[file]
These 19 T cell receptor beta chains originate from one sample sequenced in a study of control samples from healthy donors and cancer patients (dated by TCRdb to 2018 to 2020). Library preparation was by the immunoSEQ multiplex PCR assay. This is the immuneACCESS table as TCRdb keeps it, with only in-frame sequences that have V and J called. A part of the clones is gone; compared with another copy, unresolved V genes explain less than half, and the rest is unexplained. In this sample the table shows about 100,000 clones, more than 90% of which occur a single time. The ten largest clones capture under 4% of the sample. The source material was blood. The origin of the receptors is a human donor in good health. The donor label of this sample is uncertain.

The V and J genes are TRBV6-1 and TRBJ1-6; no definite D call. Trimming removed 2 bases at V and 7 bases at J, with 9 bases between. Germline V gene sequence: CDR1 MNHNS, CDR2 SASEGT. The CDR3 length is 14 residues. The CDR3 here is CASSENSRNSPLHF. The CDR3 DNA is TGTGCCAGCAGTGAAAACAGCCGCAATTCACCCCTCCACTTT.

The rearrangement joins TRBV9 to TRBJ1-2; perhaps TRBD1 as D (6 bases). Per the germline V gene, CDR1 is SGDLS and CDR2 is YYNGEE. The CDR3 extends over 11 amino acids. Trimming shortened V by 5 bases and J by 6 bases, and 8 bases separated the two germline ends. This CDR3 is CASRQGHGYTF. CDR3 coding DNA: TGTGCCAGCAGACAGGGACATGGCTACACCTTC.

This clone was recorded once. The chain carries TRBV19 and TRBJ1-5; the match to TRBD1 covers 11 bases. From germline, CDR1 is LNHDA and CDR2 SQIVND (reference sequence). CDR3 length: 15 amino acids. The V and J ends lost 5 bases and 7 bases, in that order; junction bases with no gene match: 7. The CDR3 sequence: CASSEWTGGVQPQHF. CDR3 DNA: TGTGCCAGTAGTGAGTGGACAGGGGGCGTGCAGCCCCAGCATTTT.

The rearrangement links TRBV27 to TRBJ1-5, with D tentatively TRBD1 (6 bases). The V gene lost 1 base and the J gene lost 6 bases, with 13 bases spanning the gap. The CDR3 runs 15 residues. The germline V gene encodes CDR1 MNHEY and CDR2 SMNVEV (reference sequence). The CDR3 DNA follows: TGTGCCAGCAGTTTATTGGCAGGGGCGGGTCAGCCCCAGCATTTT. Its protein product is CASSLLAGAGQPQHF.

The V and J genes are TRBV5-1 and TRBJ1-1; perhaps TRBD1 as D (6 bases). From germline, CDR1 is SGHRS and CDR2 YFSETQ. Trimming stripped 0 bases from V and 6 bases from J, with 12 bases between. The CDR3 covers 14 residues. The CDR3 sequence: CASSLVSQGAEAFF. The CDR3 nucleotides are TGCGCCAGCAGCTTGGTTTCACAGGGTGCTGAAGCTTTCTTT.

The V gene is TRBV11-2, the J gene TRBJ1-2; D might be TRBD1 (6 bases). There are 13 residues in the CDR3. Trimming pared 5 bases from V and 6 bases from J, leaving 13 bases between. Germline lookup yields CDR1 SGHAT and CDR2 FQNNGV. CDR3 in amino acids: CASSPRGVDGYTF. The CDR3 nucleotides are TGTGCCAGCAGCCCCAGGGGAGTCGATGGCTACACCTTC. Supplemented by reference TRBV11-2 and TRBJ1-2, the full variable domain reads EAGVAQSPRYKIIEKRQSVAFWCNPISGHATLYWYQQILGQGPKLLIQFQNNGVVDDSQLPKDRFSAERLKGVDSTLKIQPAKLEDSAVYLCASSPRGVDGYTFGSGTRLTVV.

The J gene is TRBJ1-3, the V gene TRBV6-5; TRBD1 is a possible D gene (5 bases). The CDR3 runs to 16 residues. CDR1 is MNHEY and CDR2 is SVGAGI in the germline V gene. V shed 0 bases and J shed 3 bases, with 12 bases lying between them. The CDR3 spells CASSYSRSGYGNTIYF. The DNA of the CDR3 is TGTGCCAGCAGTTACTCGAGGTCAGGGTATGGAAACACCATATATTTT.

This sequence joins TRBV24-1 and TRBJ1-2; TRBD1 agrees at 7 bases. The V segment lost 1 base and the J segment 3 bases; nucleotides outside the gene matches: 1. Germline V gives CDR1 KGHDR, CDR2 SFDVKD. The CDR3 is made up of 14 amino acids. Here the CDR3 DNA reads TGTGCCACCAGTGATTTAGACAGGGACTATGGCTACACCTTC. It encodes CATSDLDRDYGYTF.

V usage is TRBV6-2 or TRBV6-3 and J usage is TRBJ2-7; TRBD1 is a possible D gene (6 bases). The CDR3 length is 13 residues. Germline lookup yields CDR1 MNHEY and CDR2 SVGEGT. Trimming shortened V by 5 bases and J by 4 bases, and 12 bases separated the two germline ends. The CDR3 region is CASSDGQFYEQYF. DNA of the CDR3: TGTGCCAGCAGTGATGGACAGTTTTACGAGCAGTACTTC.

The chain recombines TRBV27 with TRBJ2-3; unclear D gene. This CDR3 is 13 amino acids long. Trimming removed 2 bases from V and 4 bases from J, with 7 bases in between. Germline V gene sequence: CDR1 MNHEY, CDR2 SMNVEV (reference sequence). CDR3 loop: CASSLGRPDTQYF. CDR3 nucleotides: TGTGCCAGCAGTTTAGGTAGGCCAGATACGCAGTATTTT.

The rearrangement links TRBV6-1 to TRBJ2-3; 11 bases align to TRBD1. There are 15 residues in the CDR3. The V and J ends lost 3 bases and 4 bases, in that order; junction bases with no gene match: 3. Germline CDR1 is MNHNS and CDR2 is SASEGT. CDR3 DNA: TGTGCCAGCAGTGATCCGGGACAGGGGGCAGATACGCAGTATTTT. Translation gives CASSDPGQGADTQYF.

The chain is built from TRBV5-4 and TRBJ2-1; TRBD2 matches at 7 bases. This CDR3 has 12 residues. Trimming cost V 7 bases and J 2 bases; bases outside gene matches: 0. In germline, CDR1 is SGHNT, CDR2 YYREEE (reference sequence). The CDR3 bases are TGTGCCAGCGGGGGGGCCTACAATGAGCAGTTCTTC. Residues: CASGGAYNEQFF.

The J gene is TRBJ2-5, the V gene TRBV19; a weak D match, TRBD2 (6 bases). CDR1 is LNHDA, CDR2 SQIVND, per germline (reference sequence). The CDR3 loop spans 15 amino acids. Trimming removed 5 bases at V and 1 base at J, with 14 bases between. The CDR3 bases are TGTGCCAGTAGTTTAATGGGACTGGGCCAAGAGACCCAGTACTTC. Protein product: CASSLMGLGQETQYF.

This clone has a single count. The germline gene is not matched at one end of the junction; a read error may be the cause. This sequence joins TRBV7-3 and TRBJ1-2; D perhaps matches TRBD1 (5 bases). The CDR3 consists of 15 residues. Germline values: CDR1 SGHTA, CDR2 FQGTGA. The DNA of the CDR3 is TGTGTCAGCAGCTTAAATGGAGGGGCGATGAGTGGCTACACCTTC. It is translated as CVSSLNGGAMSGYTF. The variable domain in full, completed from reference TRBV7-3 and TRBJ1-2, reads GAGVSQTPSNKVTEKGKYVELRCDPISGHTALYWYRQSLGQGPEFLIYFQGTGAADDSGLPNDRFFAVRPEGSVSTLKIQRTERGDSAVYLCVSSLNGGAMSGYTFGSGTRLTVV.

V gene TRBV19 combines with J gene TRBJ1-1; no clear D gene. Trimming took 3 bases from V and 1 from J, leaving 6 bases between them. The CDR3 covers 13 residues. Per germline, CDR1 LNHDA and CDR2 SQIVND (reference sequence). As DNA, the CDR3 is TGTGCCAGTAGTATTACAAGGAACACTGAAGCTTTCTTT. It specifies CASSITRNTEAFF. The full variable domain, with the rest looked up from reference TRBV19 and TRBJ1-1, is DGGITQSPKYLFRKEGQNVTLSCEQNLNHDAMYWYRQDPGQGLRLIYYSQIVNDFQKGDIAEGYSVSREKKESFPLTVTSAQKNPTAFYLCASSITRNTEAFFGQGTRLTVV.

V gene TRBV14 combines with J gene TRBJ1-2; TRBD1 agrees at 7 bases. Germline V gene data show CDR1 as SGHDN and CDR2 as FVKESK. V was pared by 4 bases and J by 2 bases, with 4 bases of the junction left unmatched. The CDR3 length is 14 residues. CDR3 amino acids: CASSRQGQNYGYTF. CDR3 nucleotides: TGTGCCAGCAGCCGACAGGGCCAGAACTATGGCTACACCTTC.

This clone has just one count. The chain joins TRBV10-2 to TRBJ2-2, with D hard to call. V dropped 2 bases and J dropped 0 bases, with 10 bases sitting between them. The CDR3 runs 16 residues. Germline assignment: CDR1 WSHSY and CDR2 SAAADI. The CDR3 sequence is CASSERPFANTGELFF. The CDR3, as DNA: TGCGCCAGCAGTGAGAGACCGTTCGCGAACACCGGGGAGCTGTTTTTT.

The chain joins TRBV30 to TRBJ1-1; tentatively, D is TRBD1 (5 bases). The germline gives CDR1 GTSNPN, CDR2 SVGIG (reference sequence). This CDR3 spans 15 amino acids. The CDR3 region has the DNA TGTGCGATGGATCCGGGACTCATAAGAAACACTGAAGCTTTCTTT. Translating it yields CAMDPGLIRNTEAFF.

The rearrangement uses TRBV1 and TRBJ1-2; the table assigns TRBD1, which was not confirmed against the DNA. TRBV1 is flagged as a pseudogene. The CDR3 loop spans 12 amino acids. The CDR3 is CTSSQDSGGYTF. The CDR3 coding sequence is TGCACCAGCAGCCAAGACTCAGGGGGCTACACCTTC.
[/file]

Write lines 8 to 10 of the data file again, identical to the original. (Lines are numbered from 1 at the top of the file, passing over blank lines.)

The J gene is TRBJ1-3, the V gene TRBV6-5; TRBD1 is a possible D gene (5 bases). The CDR3 runs to 16 residues. CDR1 is MNHEY and CDR2 is SVGAGI in the germline V gene. V shed 0 bases and J shed 3 bases, with 12 bases lying between them. The CDR3 spells CASSYSRSGYGNTIYF. The DNA of the CDR3 is TGTGCCAGCAGTTACTCGAGGTCAGGGTATGGAAACACCATATATTTT.

This sequence joins TRBV24-1 and TRBJ1-2; TRBD1 agrees at 7 bases. The V segment lost 1 base and the J segment 3 bases; nucleotides outside the gene matches: 1. Germline V gives CDR1 KGHDR, CDR2 SFDVKD. The CDR3 is made up of 14 amino acids. Here the CDR3 DNA reads TGTGCCACCAGTGATTTAGACAGGGACTATGGCTACACCTTC. It encodes CATSDLDRDYGYTF.

V usage is TRBV6-2 or TRBV6-3 and J usage is TRBJ2-7; TRBD1 is a possible D gene (6 bases). The CDR3 length is 13 residues. Germline lookup yields CDR1 MNHEY and CDR2 SVGEGT. Trimming shortened V by 5 bases and J by 4 bases, and 12 bases separated the two germline ends. The CDR3 region is CASSDGQFYEQYF. DNA of the CDR3: TGTGCCAGCAGTGATGGACAGTTTTACGAGCAGTACTTC.